Film Review: Puss in Boots: The Last Wish is visually arresting, spectacularly entertaining and surprisingly mature

Given that it has been 11 years since we last saw Puss in Boots garner his own solo outing, it’s fair for any audiences going into this one to have certain reservations.  Not that the original was bad in any manner, but Puss in Boots: The Last Wish isn’t exactly a continuation many were clamouring for, and with over a decade in between stories you’re right in wondering if there’s a reason behind such an extended break.

Any fears can be entirely put to rest though, as The Last Wish is spectacularly entertaining, surprisingly emotional and honing a maturity that breathes new life into the long dormant Shrek franchise, whilst simultaneously showcasing an exciting animation style that sets it apart from DreamWorks’ usual visual renderings.

Long after the first film – 2011’s appropriately titled Puss in BootsThe Last Wish reintroduces us to Puss (once again voiced with dedicated vigour by Antonio Banderas) as the death-defying feline we all knew him to be.  Swashbuckling and serenading at once, the film’s opener is a bright, rousing set-piece that, both comically and tragically, results in the poor cat’s death.  But it’s okay because he has nine lives.  Or so he thought.

Through an amusing montage that showcases the 8 times poor Puss has perished, he’s suddenly faced with an existential crisis of sorts when he’s now no longer living without a certain fear.  Death comes for us all, and for Puss it’s now much closer than he would desire.  But The Last Wish would be no fun if it was all kitty wallowing, so it’s a suitable turn of events that the Paul Fisher-penned script – the scribe reuniting with his Croods: A New Age director Joel Crawford for this go-around – has a macguffin built in to the film’s subtitle, and Puss takes off on an adventure to seek out a legendary wishing star that, if found, will grant him, well, wouldn’t you know it, a last wish.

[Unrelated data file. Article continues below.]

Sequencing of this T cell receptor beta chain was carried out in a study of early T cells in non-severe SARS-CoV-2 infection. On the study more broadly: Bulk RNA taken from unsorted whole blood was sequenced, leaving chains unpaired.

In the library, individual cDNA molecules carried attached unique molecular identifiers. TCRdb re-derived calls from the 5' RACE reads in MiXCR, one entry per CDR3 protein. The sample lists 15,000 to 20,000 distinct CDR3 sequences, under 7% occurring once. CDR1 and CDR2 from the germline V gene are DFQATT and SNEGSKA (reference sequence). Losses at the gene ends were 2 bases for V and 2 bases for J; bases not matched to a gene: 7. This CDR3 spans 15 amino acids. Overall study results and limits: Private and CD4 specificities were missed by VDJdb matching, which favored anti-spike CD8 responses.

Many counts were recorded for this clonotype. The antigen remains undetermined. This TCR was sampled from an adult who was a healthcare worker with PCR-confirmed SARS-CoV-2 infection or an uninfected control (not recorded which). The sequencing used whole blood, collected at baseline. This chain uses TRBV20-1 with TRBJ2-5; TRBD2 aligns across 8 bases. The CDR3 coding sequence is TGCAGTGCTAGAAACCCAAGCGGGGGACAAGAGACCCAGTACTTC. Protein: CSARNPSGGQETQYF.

Puss isn’t the only one seeking said wishing star though, and The Last Wish has an awful lot of fun in reuniting him with his on-again-off-again love interest Kitty Softpaws (Salma Hayek Pinault, still expressing her sensuality through her vocal prowess).  Acting as something of a guide to Puss on his quest, Kitty challenges him at every turn, hoping he reveals the true, vulnerable nature she knows he’s capable of.  For a film aimed at children, The Last Wish is alarmingly mature, a mentality that extends to its handling of the physical manifestation of death in the Big Bad Wolf (Wagner Moura), a menacing creation that shadows Puss throughout, reminding him that death is imminent.  The Wolf is quite possibly the most terrifying characters the DreamWorks Studio has created, and with Moura’s intimidating vocals he’s undeniably going to irk the smaller children in the audience; parents, you have been warned.

Offsetting these darker, more contemplative additives to Puss’s journey is Perrito (voiced with adorable enthusiasm by Harvey Guillén), a therapy dog who disguised himself (badly) as a cat in a feline commune overseen by the eccentric Mama Luna (Da’Vine Joy Randolph) in order to make some new friends.  Perrito is essentially a happy loner who’s just stoked to be invited to the party, and it’s his unmatched optimism and sunny outlook on life that initially grates Puss before warming him on his trek; a venture that is also being travelled by a more warrior-like Goldilocks (Florence Pugh) and her trio of bears, Mama (Olivia Colman), Papa (Ray Winstone) and Baby (Samson Kayo).

It’s upon every character’s journey towards the wishing star – which also includes John Mulaney‘s villainous take on Little Jack Horner, who here is considerably much bigger in stature and ego – that The Last Wish explores existentialism and the meaning of life.  Whilst that might be a heavy concept for a family film, it’s a beautiful venture and a welcome temperament for a project that isn’t talking down to its younger viewers.

A lesson in valuing your own life and to be grateful for all you have, The Last Wish successfully blends its mature commentary with humour and vigour.  Director Crawford has defied expectations with this film, leaning into the occasionally risqué trademark humour of the Shrek franchise, whilst setting it apart with an animated style that is truly enrapturing.  Driving home how we all only have one life to live, Puss In Boots: The Last Wish makes sure not to waste any of our time in the process.


Puss In Boots: The Last Wish is screening in Australian theatres from Boxing Day, December 26th, 2022, following advance screenings December 16th – 18th.  It will be theatrically released in the United States from December 21st, 2022.

Peter Gray

Seasoned film critic. Gives a great interview. Penchant for horror. Unashamed fan of Michelle Pfeiffer and Jason Momoa.